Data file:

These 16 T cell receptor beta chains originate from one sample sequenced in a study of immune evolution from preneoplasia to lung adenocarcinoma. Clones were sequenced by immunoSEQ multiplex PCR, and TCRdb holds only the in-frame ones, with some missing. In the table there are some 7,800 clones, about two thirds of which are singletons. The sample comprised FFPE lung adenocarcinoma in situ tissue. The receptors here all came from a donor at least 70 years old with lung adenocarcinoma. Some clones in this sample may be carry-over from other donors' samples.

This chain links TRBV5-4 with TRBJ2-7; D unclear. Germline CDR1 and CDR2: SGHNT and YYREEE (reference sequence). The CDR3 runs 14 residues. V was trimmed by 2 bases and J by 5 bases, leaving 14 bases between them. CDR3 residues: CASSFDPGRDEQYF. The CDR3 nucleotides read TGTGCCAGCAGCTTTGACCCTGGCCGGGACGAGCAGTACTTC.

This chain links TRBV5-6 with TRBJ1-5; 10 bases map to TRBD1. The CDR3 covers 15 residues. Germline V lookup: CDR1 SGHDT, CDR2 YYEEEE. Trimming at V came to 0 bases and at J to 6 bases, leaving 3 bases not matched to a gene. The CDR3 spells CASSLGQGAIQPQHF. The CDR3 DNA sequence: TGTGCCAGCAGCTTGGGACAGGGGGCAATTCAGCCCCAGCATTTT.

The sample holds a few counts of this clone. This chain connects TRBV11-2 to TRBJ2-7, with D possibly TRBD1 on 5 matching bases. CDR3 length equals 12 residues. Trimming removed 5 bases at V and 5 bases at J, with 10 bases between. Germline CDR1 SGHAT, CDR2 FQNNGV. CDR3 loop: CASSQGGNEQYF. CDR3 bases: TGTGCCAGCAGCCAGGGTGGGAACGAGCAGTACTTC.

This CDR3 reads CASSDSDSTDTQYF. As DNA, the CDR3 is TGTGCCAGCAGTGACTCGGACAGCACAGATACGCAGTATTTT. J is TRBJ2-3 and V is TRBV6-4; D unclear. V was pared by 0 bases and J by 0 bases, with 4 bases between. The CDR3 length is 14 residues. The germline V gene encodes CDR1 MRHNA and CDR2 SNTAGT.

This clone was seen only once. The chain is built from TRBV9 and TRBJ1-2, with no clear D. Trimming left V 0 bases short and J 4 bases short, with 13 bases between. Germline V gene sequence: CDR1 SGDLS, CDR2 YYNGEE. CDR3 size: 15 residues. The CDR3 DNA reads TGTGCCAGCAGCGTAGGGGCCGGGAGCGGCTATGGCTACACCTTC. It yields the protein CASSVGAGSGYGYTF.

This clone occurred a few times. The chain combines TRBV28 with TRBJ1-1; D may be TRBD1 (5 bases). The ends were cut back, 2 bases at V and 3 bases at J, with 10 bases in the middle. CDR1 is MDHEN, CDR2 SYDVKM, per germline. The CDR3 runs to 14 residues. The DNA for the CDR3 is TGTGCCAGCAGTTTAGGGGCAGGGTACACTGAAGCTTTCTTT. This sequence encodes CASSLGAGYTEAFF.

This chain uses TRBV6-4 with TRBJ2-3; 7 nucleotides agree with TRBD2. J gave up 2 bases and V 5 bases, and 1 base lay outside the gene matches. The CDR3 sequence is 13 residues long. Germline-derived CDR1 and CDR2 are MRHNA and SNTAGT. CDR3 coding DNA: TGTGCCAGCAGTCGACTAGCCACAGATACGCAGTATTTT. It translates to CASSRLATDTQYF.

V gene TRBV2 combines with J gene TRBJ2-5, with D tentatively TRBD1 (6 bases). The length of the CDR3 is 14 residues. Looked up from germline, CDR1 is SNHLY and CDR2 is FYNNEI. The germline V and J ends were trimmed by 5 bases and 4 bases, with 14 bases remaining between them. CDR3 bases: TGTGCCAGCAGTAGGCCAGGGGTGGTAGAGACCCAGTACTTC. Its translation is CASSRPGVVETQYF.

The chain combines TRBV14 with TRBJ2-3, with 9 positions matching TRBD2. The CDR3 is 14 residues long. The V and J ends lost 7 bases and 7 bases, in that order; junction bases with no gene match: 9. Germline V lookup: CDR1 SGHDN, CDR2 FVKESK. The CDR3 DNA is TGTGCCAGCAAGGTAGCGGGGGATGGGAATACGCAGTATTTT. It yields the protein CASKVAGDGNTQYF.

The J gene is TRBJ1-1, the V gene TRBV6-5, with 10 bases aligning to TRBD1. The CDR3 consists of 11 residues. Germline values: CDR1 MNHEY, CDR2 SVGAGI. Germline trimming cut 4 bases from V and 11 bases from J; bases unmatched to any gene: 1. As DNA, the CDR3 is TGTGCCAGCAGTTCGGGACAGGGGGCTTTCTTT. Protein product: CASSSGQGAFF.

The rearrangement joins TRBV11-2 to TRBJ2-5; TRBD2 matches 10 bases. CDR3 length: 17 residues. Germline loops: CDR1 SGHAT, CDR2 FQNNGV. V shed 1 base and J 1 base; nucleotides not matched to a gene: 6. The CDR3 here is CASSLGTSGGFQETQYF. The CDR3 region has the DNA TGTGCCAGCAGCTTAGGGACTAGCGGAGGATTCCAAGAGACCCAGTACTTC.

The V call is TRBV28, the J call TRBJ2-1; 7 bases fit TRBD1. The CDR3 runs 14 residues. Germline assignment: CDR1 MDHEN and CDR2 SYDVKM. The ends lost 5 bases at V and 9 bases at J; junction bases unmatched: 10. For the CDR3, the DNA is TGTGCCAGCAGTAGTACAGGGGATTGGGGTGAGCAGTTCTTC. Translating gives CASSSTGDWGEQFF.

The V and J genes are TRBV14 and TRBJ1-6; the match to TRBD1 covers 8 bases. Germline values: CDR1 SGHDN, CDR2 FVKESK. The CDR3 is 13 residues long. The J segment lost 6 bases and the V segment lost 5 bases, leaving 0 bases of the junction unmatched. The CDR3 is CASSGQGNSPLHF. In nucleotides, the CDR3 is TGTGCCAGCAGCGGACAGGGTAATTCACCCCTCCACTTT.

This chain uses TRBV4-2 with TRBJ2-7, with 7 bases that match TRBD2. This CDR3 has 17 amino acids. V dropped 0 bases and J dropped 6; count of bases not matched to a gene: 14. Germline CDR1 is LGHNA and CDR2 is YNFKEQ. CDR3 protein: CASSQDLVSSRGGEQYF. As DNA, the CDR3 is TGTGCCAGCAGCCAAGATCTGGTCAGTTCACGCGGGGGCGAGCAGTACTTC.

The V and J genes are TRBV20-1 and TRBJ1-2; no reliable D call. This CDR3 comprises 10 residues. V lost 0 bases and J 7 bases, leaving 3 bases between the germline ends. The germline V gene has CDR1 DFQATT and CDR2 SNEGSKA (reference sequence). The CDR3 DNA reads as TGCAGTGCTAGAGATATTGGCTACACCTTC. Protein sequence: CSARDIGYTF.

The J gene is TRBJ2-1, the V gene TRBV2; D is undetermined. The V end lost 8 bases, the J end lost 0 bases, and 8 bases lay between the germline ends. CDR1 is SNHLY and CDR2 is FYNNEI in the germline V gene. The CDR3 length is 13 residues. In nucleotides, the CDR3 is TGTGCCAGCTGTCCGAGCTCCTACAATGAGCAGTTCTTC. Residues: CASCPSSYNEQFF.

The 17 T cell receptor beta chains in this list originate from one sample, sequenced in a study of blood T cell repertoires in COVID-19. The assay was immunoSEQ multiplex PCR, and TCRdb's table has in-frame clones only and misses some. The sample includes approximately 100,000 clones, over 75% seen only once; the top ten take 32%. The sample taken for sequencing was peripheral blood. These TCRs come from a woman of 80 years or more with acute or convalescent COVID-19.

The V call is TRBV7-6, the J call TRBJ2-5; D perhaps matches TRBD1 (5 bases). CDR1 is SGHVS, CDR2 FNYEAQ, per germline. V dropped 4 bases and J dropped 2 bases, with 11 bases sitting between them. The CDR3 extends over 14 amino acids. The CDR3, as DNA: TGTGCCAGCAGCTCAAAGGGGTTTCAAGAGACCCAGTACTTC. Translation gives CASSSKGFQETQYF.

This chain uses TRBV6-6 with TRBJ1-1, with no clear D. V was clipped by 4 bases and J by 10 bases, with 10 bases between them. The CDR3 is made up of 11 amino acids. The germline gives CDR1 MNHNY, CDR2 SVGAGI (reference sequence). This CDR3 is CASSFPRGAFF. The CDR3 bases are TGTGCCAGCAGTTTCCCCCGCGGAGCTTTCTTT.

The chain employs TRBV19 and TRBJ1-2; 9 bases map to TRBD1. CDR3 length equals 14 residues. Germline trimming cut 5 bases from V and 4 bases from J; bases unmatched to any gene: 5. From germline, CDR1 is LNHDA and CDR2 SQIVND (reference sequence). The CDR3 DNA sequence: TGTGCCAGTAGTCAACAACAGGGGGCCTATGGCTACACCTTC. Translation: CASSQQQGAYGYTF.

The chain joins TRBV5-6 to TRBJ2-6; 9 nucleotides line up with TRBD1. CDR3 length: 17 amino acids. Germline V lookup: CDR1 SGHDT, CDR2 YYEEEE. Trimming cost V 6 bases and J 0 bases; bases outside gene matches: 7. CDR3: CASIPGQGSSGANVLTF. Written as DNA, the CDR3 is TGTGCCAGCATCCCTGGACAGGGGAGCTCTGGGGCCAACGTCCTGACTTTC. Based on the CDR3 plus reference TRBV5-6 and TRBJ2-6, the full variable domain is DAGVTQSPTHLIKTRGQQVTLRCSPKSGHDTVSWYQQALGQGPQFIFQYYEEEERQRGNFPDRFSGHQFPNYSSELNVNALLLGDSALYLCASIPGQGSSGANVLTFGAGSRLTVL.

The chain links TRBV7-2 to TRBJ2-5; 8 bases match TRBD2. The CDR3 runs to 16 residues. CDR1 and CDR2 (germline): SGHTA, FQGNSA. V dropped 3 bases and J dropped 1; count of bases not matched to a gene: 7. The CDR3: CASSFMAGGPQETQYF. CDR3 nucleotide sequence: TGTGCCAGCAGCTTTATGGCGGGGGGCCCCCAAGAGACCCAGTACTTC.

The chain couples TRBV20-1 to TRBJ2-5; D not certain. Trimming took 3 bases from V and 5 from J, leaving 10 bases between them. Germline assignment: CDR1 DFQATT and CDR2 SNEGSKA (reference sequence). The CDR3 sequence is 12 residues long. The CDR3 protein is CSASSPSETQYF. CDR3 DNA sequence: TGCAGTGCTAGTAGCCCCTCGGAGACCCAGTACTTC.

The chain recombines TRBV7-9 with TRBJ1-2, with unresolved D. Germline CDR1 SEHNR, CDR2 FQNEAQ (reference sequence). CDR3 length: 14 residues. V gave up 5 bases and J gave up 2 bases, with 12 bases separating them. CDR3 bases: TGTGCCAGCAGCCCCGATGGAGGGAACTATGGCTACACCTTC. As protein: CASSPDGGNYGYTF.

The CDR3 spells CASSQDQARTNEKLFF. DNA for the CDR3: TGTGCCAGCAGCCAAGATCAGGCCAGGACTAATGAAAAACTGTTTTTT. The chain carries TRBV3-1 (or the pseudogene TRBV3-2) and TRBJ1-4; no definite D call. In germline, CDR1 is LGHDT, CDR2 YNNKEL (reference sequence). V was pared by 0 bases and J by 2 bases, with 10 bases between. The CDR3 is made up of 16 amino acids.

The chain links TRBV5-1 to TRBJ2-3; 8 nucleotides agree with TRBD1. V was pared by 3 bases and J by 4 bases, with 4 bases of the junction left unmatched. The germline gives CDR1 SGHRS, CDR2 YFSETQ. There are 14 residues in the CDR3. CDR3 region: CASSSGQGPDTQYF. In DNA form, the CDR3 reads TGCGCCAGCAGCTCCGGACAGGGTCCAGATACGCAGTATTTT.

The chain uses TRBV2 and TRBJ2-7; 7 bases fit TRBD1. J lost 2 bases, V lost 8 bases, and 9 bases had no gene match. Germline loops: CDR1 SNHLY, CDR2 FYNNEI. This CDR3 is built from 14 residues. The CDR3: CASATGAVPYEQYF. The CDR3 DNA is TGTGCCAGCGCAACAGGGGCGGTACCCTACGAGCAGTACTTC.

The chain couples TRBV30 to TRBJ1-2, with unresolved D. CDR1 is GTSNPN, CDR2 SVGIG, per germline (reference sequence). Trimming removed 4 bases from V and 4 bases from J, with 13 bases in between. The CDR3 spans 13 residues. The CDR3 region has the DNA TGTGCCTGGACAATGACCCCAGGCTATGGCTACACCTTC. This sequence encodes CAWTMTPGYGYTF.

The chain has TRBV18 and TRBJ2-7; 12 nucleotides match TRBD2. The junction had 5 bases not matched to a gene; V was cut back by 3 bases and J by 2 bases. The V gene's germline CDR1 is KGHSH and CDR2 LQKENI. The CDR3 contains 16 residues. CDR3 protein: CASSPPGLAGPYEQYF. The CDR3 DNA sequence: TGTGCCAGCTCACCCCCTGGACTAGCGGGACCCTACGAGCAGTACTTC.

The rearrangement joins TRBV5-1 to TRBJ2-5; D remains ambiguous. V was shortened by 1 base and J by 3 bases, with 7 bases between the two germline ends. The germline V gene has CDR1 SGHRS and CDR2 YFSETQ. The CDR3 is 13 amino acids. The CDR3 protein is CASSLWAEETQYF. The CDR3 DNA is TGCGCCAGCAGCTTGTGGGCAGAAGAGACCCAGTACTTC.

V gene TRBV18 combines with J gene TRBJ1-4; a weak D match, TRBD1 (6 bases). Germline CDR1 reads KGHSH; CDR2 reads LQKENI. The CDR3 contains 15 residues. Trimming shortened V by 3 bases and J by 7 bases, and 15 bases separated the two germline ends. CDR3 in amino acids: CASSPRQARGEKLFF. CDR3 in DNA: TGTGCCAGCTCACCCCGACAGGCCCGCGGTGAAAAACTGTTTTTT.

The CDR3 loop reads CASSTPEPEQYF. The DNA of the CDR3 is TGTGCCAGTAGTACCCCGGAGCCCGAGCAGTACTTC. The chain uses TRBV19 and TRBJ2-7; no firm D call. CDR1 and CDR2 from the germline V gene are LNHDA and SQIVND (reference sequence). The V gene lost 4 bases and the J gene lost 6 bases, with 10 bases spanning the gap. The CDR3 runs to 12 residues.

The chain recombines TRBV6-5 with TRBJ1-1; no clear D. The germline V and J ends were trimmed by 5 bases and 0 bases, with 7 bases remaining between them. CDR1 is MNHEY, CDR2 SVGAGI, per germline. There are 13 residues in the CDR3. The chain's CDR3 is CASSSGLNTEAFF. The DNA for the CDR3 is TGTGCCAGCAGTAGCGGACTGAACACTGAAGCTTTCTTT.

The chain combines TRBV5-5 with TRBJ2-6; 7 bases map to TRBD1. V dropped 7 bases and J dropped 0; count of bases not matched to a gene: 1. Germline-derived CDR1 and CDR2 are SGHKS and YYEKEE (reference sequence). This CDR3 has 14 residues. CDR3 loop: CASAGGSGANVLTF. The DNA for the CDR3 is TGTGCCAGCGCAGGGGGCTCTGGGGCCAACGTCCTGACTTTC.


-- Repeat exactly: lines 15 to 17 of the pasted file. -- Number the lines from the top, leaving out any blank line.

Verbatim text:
This chain uses TRBV4-2 with TRBJ2-7, with 7 bases that match TRBD2. This CDR3 has 17 amino acids. V dropped 0 bases and J dropped 6; count of bases not matched to a gene: 14. Germline CDR1 is LGHNA and CDR2 is YNFKEQ. CDR3 protein: CASSQDLVSSRGGEQYF. As DNA, the CDR3 is TGTGCCAGCAGCCAAGATCTGGTCAGTTCACGCGGGGGCGAGCAGTACTTC.

The V and J genes are TRBV20-1 and TRBJ1-2; no reliable D call. This CDR3 comprises 10 residues. V lost 0 bases and J 7 bases, leaving 3 bases between the germline ends. The germline V gene has CDR1 DFQATT and CDR2 SNEGSKA (reference sequence). The CDR3 DNA reads as TGCAGTGCTAGAGATATTGGCTACACCTTC. Protein sequence: CSARDIGYTF.

The J gene is TRBJ2-1, the V gene TRBV2; D is undetermined. The V end lost 8 bases, the J end lost 0 bases, and 8 bases lay between the germline ends. CDR1 is SNHLY and CDR2 is FYNNEI in the germline V gene. The CDR3 length is 13 residues. In nucleotides, the CDR3 is TGTGCCAGCTGTCCGAGCTCCTACAATGAGCAGTTCTTC. Residues: CASCPSSYNEQFF.